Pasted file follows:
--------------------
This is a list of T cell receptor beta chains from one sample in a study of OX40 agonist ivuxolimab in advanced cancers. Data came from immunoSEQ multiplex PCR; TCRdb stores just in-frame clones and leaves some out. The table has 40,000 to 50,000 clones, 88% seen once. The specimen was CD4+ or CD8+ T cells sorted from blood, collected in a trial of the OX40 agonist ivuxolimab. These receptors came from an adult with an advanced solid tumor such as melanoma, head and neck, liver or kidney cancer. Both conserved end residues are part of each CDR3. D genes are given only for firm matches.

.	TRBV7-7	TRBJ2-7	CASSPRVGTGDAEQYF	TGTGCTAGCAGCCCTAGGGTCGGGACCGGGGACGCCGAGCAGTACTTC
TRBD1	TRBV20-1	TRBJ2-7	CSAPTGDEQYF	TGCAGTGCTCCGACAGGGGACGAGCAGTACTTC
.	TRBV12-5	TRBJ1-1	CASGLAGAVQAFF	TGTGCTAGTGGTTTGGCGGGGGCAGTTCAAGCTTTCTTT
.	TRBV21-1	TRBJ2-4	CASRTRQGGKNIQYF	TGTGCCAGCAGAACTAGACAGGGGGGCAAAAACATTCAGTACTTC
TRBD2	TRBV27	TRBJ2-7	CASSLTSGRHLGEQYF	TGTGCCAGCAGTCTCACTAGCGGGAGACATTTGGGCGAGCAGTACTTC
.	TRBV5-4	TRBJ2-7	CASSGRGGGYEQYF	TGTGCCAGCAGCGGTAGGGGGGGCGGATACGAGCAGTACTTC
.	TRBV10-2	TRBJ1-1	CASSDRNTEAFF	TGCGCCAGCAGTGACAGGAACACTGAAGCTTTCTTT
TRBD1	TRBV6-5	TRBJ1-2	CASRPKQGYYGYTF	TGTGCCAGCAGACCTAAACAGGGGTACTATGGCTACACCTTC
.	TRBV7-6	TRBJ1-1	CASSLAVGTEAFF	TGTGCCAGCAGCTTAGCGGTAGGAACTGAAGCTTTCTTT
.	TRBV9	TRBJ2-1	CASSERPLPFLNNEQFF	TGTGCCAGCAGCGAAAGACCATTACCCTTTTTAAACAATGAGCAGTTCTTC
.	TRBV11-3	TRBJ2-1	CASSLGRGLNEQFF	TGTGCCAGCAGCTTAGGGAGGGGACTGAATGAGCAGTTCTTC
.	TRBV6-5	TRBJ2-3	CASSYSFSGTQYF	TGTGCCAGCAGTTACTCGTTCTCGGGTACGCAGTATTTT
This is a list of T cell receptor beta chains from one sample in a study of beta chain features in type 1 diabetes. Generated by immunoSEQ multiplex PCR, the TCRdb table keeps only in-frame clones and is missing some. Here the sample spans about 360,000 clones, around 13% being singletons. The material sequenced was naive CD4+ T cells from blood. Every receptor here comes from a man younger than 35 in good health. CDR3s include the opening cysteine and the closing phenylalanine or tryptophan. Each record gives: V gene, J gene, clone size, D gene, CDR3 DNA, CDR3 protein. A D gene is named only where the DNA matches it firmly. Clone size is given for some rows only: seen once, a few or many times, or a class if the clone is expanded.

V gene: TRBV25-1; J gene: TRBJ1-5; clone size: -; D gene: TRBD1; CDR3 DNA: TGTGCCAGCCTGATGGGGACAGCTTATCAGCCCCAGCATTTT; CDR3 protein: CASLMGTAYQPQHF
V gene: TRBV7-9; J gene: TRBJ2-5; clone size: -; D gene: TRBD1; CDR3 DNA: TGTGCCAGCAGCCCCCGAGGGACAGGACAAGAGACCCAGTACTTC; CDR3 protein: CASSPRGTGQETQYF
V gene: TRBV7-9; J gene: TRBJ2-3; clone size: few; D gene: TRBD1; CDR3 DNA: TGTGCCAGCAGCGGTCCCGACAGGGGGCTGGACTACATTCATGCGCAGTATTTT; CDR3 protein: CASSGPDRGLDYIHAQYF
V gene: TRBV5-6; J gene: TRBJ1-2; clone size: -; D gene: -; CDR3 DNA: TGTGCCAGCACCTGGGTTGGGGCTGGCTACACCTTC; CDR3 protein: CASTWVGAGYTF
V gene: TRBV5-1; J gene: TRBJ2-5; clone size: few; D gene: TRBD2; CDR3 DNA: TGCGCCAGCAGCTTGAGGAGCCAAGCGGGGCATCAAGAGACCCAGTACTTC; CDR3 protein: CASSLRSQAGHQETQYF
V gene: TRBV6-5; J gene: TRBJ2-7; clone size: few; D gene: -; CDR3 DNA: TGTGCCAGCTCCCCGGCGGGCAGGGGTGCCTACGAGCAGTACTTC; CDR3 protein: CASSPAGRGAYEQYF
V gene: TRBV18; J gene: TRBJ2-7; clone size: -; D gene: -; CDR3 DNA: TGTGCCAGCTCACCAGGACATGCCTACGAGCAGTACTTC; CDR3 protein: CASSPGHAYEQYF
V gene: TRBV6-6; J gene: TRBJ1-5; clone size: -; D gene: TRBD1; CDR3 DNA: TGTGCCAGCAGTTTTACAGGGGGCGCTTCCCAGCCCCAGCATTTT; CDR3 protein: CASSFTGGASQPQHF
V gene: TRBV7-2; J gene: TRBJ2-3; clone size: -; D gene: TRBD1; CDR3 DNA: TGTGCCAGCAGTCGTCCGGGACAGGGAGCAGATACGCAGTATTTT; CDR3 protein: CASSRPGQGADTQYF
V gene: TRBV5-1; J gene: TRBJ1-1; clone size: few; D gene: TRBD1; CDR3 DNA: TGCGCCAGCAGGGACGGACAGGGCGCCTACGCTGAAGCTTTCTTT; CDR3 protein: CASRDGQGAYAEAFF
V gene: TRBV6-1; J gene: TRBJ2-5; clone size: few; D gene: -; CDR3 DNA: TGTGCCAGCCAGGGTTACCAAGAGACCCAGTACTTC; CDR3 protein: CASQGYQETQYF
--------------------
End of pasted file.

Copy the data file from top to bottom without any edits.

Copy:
This is a list of T cell receptor beta chains from one sample in a study of OX40 agonist ivuxolimab in advanced cancers. Data came from immunoSEQ multiplex PCR; TCRdb stores just in-frame clones and leaves some out. The table has 40,000 to 50,000 clones, 88% seen once. The specimen was CD4+ or CD8+ T cells sorted from blood, collected in a trial of the OX40 agonist ivuxolimab. These receptors came from an adult with an advanced solid tumor such as melanoma, head and neck, liver or kidney cancer. Both conserved end residues are part of each CDR3. D genes are given only for firm matches.

.	TRBV7-7	TRBJ2-7	CASSPRVGTGDAEQYF	TGTGCTAGCAGCCCTAGGGTCGGGACCGGGGACGCCGAGCAGTACTTC
TRBD1	TRBV20-1	TRBJ2-7	CSAPTGDEQYF	TGCAGTGCTCCGACAGGGGACGAGCAGTACTTC
.	TRBV12-5	TRBJ1-1	CASGLAGAVQAFF	TGTGCTAGTGGTTTGGCGGGGGCAGTTCAAGCTTTCTTT
.	TRBV21-1	TRBJ2-4	CASRTRQGGKNIQYF	TGTGCCAGCAGAACTAGACAGGGGGGCAAAAACATTCAGTACTTC
TRBD2	TRBV27	TRBJ2-7	CASSLTSGRHLGEQYF	TGTGCCAGCAGTCTCACTAGCGGGAGACATTTGGGCGAGCAGTACTTC
.	TRBV5-4	TRBJ2-7	CASSGRGGGYEQYF	TGTGCCAGCAGCGGTAGGGGGGGCGGATACGAGCAGTACTTC
.	TRBV10-2	TRBJ1-1	CASSDRNTEAFF	TGCGCCAGCAGTGACAGGAACACTGAAGCTTTCTTT
TRBD1	TRBV6-5	TRBJ1-2	CASRPKQGYYGYTF	TGTGCCAGCAGACCTAAACAGGGGTACTATGGCTACACCTTC
.	TRBV7-6	TRBJ1-1	CASSLAVGTEAFF	TGTGCCAGCAGCTTAGCGGTAGGAACTGAAGCTTTCTTT
.	TRBV9	TRBJ2-1	CASSERPLPFLNNEQFF	TGTGCCAGCAGCGAAAGACCATTACCCTTTTTAAACAATGAGCAGTTCTTC
.	TRBV11-3	TRBJ2-1	CASSLGRGLNEQFF	TGTGCCAGCAGCTTAGGGAGGGGACTGAATGAGCAGTTCTTC
.	TRBV6-5	TRBJ2-3	CASSYSFSGTQYF	TGTGCCAGCAGTTACTCGTTCTCGGGTACGCAGTATTTT
This is a list of T cell receptor beta chains from one sample in a study of beta chain features in type 1 diabetes. Generated by immunoSEQ multiplex PCR, the TCRdb table keeps only in-frame clones and is missing some. Here the sample spans about 360,000 clones, around 13% being singletons. The material sequenced was naive CD4+ T cells from blood. Every receptor here comes from a man younger than 35 in good health. CDR3s include the opening cysteine and the closing phenylalanine or tryptophan. Each record gives: V gene, J gene, clone size, D gene, CDR3 DNA, CDR3 protein. A D gene is named only where the DNA matches it firmly. Clone size is given for some rows only: seen once, a few or many times, or a class if the clone is expanded.

V gene: TRBV25-1; J gene: TRBJ1-5; clone size: -; D gene: TRBD1; CDR3 DNA: TGTGCCAGCCTGATGGGGACAGCTTATCAGCCCCAGCATTTT; CDR3 protein: CASLMGTAYQPQHF
V gene: TRBV7-9; J gene: TRBJ2-5; clone size: -; D gene: TRBD1; CDR3 DNA: TGTGCCAGCAGCCCCCGAGGGACAGGACAAGAGACCCAGTACTTC; CDR3 protein: CASSPRGTGQETQYF
V gene: TRBV7-9; J gene: TRBJ2-3; clone size: few; D gene: TRBD1; CDR3 DNA: TGTGCCAGCAGCGGTCCCGACAGGGGGCTGGACTACATTCATGCGCAGTATTTT; CDR3 protein: CASSGPDRGLDYIHAQYF
V gene: TRBV5-6; J gene: TRBJ1-2; clone size: -; D gene: -; CDR3 DNA: TGTGCCAGCACCTGGGTTGGGGCTGGCTACACCTTC; CDR3 protein: CASTWVGAGYTF
V gene: TRBV5-1; J gene: TRBJ2-5; clone size: few; D gene: TRBD2; CDR3 DNA: TGCGCCAGCAGCTTGAGGAGCCAAGCGGGGCATCAAGAGACCCAGTACTTC; CDR3 protein: CASSLRSQAGHQETQYF
V gene: TRBV6-5; J gene: TRBJ2-7; clone size: few; D gene: -; CDR3 DNA: TGTGCCAGCTCCCCGGCGGGCAGGGGTGCCTACGAGCAGTACTTC; CDR3 protein: CASSPAGRGAYEQYF
V gene: TRBV18; J gene: TRBJ2-7; clone size: -; D gene: -; CDR3 DNA: TGTGCCAGCTCACCAGGACATGCCTACGAGCAGTACTTC; CDR3 protein: CASSPGHAYEQYF
V gene: TRBV6-6; J gene: TRBJ1-5; clone size: -; D gene: TRBD1; CDR3 DNA: TGTGCCAGCAGTTTTACAGGGGGCGCTTCCCAGCCCCAGCATTTT; CDR3 protein: CASSFTGGASQPQHF
V gene: TRBV7-2; J gene: TRBJ2-3; clone size: -; D gene: TRBD1; CDR3 DNA: TGTGCCAGCAGTCGTCCGGGACAGGGAGCAGATACGCAGTATTTT; CDR3 protein: CASSRPGQGADTQYF
V gene: TRBV5-1; J gene: TRBJ1-1; clone size: few; D gene: TRBD1; CDR3 DNA: TGCGCCAGCAGGGACGGACAGGGCGCCTACGCTGAAGCTTTCTTT; CDR3 protein: CASRDGQGAYAEAFF
V gene: TRBV6-1; J gene: TRBJ2-5; clone size: few; D gene: -; CDR3 DNA: TGTGCCAGCCAGGGTTACCAAGAGACCCAGTACTTC; CDR3 protein: CASQGYQETQYF